Changing the conversation about the Holocaust

Matt+Yosafat%2C+a+survivor+of+the+Holocaust%2C+spoke+with+his+wife+Anneliese+to+a+group+of+WHHS+students+on+April+4.+Every+year+the+Jewish+Culture+Club+brings+in+speakers+to+discuss+their+experiences+during+the+Holocaust+and+how+it+has+effected+their+lives.
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Changing the conversation about the Holocaust

Matt Yosafat, a survivor of the Holocaust, spoke with his wife Anneliese to a group of WHHS students on April 4. Every year the Jewish Culture Club brings in speakers to discuss their experiences during the Holocaust and how it has effected their lives.

Matt Yosafat, a survivor of the Holocaust, spoke with his wife Anneliese to a group of WHHS students on April 4. Every year the Jewish Culture Club brings in speakers to discuss their experiences during the Holocaust and how it has effected their lives.

Matthew Youkilis

Matt Yosafat, a survivor of the Holocaust, spoke with his wife Anneliese to a group of WHHS students on April 4. Every year the Jewish Culture Club brings in speakers to discuss their experiences during the Holocaust and how it has effected their lives.

Matthew Youkilis

Matthew Youkilis

Matt Yosafat, a survivor of the Holocaust, spoke with his wife Anneliese to a group of WHHS students on April 4. Every year the Jewish Culture Club brings in speakers to discuss their experiences during the Holocaust and how it has effected their lives.

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During my experience in Israel with Heller High, we took a ten day trip to Poland where our specific study was on the Holocaust. Although the subject is something we have all been taught about multiple times in school, this trip made me realize that we have not been taught about this correctly.


When we learn about the Shoah (Holocaust in Hebrew, coming from the root of the Hebrew word for fire) in history classes, we mainly hear about the number of people who died and how they died. Six million Jews, 11 million total, gas chambers and furnaces. However the Shoah is not just about death. It’s about the life before death happened, and this is what our history teachers neglect.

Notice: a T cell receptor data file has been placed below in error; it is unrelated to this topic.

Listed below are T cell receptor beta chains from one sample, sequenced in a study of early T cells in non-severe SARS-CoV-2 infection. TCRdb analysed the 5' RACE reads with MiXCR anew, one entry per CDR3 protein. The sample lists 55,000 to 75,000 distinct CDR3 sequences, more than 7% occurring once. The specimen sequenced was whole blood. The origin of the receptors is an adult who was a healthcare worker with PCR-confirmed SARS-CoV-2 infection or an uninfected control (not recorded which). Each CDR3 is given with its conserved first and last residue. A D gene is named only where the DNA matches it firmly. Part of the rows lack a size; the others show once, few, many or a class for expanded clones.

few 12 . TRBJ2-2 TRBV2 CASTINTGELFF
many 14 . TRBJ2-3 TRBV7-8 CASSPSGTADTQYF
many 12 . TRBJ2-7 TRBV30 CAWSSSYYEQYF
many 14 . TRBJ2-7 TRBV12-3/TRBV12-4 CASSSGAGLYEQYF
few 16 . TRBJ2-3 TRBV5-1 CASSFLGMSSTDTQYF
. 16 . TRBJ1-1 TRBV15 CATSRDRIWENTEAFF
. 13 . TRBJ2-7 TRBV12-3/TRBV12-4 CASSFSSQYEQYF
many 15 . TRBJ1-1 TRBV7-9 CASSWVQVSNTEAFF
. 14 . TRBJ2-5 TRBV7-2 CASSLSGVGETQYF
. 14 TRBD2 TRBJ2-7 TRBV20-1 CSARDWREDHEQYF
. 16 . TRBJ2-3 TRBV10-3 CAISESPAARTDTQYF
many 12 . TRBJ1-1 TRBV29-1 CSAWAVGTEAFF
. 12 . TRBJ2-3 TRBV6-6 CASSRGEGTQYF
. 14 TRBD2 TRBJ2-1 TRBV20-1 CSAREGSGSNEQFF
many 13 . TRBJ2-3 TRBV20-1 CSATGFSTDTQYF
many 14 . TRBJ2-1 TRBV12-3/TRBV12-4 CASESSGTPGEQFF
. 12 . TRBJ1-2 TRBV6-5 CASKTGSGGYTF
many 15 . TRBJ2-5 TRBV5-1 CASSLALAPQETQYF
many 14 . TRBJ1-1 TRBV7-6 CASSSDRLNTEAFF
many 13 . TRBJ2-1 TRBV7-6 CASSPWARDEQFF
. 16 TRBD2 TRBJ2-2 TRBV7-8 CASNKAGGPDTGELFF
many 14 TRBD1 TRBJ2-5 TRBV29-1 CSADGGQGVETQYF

We don’t talk about why Poland was where most the death camps and concentration camps were. It was there because that’s where more than 3 million Jews lived. For reference, 17 million Jews lived worldwide in 1939.


We don’t talk about the life in Poland for the Jews. For example, before the Shoah, Lublin was the most Jew-populous city in Poland. There used to be a joke that you could throw a stone and 1 out of 3 times you would hit a Jew. Jews also lived in shtetls such as Tykocin, which was so well known by Polish Jews in the 1700s due to its access to trade, that Jews from there would say they were from Tykocin before even saying there names.

We don’t talk about the political presence Jews had in the Polish government. The Polish Jews had many political parties who were active in Zionism in both the left and the right, from communism to capitalism, from socialism to anarchism.
The Jewish people, especially in Poland, had its own “Yiddish Civilization.” They had their own communities separated from the rest in shtetls or Jewish quarters of cities. They made their own newspapers, spoke their own language (Yiddish), said their own prayers and dug their own graveyards.


Up until 1939, the Jewish people were prosperous in Poland because of their “Yiddish Civilization.”


The reason that the Holocaust was so devastating was not because of the number of people that died or how they died. It’s because that civilization no longer exists. Yiddish is not spoken anymore. Only about 4,000 Jews in Poland know they are Jews because most Jews hid their identity during the Shoah and never told their children, who light Hanukkiahs during Christmas and wonder why they don’t have a Christmas tree. Tykocin’s Jewish section is nearly empty today.

However, in the ground, about 5 miles west in the Łopuchowo forest is where the memories of those people are remembered, and we must not forget. Not just the numbers, but the people who made up those numbers.